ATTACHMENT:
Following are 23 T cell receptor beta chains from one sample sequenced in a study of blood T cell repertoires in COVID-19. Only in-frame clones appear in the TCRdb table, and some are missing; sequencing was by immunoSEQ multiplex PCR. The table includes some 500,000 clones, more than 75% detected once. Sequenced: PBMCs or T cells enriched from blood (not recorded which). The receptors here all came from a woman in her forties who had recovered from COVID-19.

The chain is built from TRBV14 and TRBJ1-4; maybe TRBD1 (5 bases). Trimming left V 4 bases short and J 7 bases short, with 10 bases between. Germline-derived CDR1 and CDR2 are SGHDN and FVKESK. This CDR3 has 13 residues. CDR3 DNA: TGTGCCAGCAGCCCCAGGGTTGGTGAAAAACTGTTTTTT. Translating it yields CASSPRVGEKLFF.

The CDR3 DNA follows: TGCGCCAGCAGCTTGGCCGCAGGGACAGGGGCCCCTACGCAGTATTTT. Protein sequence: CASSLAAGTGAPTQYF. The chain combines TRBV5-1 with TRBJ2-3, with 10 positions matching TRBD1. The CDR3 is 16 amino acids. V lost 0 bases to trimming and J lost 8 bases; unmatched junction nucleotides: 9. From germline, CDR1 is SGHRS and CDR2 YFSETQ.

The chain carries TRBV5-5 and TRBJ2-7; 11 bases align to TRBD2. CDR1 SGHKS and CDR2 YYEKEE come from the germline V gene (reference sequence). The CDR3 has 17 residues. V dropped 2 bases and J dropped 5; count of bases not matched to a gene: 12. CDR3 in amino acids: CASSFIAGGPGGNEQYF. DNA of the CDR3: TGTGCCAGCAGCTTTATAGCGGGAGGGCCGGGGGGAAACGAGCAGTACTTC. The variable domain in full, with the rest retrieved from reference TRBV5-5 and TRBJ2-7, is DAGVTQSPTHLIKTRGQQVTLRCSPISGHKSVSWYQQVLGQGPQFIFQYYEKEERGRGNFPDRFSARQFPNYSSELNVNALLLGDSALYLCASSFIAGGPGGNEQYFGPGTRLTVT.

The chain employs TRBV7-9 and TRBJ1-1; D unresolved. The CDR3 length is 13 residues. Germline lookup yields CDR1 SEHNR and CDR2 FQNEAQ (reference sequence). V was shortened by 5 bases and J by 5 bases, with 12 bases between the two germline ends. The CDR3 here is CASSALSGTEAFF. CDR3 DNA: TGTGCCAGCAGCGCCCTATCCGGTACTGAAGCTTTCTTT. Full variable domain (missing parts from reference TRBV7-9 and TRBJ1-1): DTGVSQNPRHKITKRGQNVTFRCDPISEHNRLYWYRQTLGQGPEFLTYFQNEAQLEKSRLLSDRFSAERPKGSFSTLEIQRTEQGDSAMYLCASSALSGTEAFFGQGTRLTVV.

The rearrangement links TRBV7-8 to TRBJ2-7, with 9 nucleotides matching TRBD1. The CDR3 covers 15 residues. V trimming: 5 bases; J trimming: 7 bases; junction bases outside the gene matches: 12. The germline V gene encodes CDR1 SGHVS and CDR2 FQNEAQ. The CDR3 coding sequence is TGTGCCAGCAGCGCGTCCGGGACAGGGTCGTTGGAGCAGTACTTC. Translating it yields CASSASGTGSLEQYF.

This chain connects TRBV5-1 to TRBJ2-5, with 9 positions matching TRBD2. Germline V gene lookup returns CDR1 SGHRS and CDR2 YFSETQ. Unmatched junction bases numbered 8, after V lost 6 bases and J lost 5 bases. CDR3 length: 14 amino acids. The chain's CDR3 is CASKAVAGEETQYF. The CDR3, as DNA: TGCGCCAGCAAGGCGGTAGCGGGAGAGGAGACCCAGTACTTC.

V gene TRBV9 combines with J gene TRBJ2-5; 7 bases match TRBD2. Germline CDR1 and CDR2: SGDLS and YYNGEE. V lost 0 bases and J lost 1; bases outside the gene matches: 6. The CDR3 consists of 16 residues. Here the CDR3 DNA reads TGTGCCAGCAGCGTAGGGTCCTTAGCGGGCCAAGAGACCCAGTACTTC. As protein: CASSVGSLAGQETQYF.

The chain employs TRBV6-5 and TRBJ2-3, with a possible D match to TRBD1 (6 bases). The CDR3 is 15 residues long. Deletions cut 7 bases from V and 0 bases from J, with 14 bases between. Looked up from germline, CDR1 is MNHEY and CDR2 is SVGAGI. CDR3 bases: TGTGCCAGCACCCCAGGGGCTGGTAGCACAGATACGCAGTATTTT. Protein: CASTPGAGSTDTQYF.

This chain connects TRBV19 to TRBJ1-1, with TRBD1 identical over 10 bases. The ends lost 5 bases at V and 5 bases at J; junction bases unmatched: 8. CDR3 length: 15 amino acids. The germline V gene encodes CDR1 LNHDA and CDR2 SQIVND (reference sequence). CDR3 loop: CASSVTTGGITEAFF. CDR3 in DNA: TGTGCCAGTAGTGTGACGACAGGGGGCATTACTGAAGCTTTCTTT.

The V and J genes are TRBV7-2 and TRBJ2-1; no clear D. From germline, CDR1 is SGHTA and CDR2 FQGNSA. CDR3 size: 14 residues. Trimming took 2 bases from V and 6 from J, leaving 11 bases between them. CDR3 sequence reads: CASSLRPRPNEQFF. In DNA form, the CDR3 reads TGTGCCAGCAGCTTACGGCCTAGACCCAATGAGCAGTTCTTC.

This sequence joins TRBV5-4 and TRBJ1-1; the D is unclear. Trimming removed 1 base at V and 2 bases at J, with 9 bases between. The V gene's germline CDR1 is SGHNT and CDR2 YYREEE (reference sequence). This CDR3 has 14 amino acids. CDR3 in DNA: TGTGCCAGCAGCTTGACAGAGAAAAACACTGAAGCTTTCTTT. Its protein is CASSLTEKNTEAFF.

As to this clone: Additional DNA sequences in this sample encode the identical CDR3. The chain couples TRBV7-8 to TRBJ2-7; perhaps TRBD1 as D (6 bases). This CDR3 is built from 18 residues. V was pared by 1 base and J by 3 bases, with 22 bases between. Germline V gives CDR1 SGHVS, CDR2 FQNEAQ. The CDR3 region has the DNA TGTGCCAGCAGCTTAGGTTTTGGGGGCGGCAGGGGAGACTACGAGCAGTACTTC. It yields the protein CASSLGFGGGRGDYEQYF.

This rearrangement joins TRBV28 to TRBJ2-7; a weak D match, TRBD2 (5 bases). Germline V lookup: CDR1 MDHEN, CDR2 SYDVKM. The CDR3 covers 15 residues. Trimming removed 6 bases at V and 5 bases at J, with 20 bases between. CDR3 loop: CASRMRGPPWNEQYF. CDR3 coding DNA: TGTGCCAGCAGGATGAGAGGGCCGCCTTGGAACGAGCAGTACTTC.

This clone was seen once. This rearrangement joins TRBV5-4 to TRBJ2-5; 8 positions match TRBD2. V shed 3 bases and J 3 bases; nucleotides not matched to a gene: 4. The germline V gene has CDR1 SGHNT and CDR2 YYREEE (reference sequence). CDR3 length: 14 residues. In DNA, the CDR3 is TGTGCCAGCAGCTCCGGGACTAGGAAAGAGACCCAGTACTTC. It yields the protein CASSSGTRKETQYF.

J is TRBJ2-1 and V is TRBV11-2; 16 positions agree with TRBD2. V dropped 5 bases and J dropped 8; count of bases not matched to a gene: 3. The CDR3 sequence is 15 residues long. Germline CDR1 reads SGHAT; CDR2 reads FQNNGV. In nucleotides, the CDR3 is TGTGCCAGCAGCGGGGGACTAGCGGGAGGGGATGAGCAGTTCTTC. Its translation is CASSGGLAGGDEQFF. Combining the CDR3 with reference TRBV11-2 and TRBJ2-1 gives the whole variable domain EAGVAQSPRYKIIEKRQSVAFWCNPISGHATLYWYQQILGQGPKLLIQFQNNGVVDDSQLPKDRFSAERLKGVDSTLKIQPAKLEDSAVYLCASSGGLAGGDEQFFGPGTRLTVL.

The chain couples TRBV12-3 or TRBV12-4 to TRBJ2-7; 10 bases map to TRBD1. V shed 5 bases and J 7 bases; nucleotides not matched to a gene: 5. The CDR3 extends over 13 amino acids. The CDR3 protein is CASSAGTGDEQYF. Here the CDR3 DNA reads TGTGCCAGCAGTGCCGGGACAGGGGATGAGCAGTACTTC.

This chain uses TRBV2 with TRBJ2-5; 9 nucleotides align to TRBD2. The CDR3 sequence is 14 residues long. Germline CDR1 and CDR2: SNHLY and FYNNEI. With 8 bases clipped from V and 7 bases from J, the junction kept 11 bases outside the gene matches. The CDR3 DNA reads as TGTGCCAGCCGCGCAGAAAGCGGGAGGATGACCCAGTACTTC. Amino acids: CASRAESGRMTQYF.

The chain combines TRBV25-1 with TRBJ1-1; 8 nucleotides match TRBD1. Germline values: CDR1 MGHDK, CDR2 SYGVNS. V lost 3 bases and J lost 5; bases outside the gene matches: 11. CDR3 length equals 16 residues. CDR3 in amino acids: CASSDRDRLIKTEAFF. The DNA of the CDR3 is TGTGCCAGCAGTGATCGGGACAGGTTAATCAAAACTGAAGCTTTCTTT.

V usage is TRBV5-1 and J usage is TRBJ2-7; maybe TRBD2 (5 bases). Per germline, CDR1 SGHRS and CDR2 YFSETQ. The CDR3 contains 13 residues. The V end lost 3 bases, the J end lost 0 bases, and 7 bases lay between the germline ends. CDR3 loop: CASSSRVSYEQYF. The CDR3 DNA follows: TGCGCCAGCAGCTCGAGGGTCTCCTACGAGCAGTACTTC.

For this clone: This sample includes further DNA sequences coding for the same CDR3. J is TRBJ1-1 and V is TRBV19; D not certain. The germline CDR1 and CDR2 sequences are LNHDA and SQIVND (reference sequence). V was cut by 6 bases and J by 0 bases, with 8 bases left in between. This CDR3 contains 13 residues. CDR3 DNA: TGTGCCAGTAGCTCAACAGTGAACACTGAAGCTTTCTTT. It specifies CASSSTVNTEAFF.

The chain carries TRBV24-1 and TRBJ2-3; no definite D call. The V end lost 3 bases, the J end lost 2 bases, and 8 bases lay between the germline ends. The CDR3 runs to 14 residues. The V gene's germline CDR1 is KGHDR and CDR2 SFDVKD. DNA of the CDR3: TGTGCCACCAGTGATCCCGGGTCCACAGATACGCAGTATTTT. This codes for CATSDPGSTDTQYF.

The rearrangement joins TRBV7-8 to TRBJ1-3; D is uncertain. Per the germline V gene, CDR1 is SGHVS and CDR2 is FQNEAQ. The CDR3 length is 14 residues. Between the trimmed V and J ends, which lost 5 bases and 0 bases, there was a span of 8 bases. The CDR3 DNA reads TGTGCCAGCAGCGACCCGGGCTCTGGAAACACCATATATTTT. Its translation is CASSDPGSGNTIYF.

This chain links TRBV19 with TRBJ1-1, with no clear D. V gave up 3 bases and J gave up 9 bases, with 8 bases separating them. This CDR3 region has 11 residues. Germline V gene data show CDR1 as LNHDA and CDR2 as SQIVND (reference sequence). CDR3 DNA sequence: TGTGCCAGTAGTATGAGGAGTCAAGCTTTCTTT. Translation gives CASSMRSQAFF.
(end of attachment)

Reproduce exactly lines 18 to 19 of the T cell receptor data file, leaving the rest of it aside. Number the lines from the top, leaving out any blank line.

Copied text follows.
This chain uses TRBV2 with TRBJ2-5; 9 nucleotides align to TRBD2. The CDR3 sequence is 14 residues long. Germline CDR1 and CDR2: SNHLY and FYNNEI. With 8 bases clipped from V and 7 bases from J, the junction kept 11 bases outside the gene matches. The CDR3 DNA reads as TGTGCCAGCCGCGCAGAAAGCGGGAGGATGACCCAGTACTTC. Amino acids: CASRAESGRMTQYF.

The chain combines TRBV25-1 with TRBJ1-1; 8 nucleotides match TRBD1. Germline values: CDR1 MGHDK, CDR2 SYGVNS. V lost 3 bases and J lost 5; bases outside the gene matches: 11. CDR3 length equals 16 residues. CDR3 in amino acids: CASSDRDRLIKTEAFF. The DNA of the CDR3 is TGTGCCAGCAGTGATCGGGACAGGTTAATCAAAACTGAAGCTTTCTTT.